The Prisoner Episode 2: “The Chimes of Big Ben”


Directed by Don Chaffey

Written by Vincent Tisley

Original Airdate: October 6, 1967

“The Chimes of Big Ben” opens with Number Six adjusting to life in the village while remaining ever defiant towards his captors.  A new Number Two (the first of many) played by Leo McKern aims to break Number Six through kindness and gamesmanship. There’s little menacing about Number Two, he seems cultured and polite, but would turn out to be the most difficult adversary for Number Six.

The episode begins with Number Six getting a new neighbor named “Number Eight,” a woman of Eastern European origin.  She informs him she’s not Russian but Estonian to which he replies, “You’re Russian,” with a bitter Cold War certainty.  Eventually they get along and plan an escape.

As a ruse Number Six enters an art contest and submits an abstract sculpture. In each episode he takes on a different role, in this case an artist.  When his art project wins first prize in a satiric scene on the pretentiousness of modern art, a raft made out of a tree, he explains the piece was created as a metaphor for the village.


Number Six explains his art project


As an ironic trick, they use a symbol of freedom to literally liberate them from the village. Number Eight believes the village is somewhere near Lithuania and that she has contacts who will get them to London.  They sail away,  avoid the rover, and appear to be back in the “real” world.  Eventually both arrive at what they think is Intelligence Headquarters in London.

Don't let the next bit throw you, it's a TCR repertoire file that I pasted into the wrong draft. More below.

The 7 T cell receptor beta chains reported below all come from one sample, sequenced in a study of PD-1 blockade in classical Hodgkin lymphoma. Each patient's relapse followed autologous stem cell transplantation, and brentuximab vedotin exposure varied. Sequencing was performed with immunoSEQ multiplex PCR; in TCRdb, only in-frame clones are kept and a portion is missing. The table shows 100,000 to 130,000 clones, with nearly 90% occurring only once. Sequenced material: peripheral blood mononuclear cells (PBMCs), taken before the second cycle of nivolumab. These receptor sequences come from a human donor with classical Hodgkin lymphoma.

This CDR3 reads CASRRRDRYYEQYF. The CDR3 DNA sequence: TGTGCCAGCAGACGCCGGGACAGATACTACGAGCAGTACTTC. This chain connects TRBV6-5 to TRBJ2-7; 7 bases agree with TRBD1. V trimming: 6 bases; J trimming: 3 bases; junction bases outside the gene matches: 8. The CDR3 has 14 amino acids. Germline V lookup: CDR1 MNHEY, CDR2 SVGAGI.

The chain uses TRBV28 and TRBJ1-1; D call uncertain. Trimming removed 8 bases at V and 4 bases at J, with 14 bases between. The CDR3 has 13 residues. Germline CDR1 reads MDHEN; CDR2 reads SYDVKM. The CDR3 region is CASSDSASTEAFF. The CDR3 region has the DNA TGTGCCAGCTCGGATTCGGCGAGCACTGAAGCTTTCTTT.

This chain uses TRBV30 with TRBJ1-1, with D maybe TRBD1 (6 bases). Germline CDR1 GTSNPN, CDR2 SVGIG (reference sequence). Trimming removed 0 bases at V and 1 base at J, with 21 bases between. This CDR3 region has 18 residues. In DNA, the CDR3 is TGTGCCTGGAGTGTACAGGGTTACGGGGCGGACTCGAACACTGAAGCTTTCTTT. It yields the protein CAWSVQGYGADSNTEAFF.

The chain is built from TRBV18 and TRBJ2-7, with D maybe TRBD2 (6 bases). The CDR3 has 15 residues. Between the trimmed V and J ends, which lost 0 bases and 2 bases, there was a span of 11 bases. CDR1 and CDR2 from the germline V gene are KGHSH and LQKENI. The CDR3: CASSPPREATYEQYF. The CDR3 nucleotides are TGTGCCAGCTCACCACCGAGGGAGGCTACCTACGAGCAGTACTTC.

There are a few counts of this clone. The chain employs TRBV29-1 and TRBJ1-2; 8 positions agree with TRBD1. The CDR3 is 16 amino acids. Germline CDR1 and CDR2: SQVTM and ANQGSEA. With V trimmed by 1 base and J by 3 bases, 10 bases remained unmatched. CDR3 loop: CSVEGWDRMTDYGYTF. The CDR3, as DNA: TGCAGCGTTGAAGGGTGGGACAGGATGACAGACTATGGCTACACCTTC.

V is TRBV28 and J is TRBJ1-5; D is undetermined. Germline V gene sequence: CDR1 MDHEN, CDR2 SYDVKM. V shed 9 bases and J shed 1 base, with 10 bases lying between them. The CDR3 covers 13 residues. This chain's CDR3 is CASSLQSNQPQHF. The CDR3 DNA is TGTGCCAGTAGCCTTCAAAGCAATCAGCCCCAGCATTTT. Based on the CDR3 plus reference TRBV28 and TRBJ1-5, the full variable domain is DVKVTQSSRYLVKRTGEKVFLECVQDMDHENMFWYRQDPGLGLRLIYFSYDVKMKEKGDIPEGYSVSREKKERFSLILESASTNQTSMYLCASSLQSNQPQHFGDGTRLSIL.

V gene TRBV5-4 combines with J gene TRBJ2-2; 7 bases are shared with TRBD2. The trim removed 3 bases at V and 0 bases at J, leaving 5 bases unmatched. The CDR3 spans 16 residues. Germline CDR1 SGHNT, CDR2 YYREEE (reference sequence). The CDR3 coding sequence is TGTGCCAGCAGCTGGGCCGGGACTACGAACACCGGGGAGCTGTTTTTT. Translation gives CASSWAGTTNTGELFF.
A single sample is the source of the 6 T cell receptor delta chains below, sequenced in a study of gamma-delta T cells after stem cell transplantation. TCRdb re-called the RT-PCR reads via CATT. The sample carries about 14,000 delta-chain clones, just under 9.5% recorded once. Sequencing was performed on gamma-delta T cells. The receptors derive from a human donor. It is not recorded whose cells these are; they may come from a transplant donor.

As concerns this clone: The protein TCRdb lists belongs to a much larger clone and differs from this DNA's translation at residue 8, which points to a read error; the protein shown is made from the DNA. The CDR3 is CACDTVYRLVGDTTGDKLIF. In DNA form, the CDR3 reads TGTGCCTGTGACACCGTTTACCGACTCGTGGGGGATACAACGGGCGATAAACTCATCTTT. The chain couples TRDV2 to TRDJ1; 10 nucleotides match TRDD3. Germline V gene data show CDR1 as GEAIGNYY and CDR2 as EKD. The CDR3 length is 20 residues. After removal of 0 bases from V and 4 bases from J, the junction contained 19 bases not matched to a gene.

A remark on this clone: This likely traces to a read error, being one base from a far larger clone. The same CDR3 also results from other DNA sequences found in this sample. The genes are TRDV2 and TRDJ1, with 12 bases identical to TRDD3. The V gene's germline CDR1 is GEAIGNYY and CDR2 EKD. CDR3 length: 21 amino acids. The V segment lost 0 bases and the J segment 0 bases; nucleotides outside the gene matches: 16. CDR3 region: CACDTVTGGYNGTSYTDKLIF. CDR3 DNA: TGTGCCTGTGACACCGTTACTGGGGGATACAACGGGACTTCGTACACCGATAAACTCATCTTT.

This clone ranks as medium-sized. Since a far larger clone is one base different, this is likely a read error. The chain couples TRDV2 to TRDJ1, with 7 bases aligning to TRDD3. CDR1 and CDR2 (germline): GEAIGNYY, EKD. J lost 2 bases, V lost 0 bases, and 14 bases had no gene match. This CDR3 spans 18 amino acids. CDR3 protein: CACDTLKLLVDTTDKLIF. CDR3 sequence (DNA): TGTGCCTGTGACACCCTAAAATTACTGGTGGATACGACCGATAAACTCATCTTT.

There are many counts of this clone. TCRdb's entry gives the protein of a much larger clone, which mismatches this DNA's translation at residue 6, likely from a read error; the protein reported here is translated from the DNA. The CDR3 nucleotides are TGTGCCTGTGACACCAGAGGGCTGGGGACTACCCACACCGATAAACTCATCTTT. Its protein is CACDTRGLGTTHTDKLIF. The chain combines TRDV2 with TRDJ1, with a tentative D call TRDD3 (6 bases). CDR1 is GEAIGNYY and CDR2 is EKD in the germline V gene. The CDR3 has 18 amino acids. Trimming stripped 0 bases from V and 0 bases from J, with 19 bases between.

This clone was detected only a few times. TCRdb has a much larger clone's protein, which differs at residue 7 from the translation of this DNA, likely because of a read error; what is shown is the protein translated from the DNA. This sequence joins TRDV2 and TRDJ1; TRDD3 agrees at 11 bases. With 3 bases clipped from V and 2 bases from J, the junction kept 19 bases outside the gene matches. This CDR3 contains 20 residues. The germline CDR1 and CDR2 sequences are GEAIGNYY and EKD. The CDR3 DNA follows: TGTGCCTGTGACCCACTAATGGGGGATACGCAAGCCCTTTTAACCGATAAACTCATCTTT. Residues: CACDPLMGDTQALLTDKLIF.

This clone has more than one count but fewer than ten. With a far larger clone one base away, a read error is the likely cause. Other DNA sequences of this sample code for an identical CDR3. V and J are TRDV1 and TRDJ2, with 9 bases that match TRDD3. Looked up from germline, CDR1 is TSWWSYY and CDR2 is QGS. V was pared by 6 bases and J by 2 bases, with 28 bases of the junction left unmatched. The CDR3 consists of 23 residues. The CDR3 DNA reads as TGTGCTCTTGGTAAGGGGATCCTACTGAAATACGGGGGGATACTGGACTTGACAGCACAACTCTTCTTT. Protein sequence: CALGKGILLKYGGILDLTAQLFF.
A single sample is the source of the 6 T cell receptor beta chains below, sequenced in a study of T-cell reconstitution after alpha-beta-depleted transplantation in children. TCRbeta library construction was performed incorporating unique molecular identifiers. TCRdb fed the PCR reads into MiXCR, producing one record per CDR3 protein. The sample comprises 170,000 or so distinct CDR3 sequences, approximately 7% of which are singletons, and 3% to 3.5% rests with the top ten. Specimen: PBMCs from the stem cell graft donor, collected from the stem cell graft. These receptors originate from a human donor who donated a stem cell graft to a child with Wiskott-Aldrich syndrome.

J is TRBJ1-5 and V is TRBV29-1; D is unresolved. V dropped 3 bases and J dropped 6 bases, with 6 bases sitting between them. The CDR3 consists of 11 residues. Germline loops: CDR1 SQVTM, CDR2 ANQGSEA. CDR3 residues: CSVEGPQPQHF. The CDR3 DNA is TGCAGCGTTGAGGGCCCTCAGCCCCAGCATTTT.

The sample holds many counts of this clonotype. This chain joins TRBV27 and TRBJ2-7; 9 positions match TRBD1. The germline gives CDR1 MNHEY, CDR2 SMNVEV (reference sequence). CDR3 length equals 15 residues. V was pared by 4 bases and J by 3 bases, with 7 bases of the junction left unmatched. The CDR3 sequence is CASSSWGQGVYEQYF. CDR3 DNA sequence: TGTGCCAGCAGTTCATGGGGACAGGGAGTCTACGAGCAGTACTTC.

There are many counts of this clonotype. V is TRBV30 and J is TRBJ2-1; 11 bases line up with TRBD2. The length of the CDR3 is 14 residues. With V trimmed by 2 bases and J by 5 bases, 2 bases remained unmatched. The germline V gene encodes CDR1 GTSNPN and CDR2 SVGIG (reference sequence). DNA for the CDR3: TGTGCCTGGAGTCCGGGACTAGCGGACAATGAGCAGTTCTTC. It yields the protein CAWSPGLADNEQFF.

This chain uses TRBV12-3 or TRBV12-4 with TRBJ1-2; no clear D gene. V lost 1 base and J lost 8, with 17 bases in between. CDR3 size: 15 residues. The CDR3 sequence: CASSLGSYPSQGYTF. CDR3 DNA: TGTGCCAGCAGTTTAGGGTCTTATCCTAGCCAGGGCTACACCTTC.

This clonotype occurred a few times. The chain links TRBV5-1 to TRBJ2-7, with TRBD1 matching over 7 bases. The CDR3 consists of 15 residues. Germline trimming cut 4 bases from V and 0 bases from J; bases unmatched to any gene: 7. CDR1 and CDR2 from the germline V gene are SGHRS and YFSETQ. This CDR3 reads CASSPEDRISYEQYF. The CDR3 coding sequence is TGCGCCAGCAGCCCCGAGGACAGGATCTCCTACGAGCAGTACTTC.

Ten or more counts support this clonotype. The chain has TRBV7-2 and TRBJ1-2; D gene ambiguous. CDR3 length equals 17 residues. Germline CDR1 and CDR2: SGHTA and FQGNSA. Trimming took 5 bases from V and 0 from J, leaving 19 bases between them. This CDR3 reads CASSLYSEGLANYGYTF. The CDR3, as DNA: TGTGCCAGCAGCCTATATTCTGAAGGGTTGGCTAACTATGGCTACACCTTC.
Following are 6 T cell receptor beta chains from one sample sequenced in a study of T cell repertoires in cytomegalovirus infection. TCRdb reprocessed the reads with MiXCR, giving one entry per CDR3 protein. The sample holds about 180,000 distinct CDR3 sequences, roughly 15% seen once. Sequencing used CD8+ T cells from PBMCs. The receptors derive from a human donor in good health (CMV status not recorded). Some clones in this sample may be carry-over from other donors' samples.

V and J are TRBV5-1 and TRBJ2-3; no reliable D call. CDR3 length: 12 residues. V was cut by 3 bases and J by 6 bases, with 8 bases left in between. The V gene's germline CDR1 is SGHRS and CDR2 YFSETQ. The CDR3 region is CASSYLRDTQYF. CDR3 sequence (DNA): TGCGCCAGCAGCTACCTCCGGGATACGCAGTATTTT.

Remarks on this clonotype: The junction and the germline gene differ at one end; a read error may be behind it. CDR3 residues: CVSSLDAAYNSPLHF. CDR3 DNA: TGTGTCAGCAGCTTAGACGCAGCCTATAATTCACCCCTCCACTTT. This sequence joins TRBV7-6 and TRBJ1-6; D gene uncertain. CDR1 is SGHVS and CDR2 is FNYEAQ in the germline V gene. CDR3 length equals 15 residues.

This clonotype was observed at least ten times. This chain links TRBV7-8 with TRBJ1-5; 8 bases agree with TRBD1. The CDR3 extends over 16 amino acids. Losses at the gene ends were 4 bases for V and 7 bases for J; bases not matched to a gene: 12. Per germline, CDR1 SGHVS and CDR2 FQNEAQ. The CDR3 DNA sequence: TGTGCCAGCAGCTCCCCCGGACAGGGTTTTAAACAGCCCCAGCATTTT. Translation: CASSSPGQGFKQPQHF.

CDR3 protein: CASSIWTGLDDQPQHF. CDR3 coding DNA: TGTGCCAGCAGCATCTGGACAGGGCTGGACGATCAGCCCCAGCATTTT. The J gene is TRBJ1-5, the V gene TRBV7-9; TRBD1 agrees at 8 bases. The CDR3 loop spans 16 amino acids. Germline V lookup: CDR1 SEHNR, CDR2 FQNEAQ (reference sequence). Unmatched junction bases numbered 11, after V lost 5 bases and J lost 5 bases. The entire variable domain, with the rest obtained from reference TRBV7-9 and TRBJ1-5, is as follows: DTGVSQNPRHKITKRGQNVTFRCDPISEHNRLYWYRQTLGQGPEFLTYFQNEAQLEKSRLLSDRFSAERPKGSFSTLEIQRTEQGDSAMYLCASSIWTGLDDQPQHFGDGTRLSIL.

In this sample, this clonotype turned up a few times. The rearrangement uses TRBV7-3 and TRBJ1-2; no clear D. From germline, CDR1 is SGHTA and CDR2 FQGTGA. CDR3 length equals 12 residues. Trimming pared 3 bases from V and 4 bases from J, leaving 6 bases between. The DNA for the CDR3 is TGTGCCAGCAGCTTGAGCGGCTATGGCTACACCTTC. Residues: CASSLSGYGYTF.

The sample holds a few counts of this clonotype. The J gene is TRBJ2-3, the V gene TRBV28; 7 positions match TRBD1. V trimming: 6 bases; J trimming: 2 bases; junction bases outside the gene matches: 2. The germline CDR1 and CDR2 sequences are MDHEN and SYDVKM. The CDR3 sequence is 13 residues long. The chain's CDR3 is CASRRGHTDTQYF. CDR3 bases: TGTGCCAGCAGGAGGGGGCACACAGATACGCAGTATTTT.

Number Six’s superiors suspect him of being a double agent for the “other side” and demand to know the reason for his resignation.  As he’s about to explain Number Six realizes the chimes of Big Ben are going off at the wrong time.  He runs outside and realizes he’s back at the village, and number eight stands with number two.  She was working for the village all along. Betrayed again.

“The Chimes of Big Ben” raises even more questions about the village.  Is it connected to the British government?  Or is the village part of some secret alliance between the superpowers? Can Number Six trust anyone at the village?  Apparently not.  The mystery also deepens as to why they are targeting Number Six. What threat does he present?  Is the whole thing part of some vast psychological experiment? Does the village represent something more vast and complex than the Cold War itself?

A solid episode from start to finish, McGoohan develops his character even further while introducing more intrigue.  “The Chimes of Big Ben” features one of the great buzzkill endings of all time.



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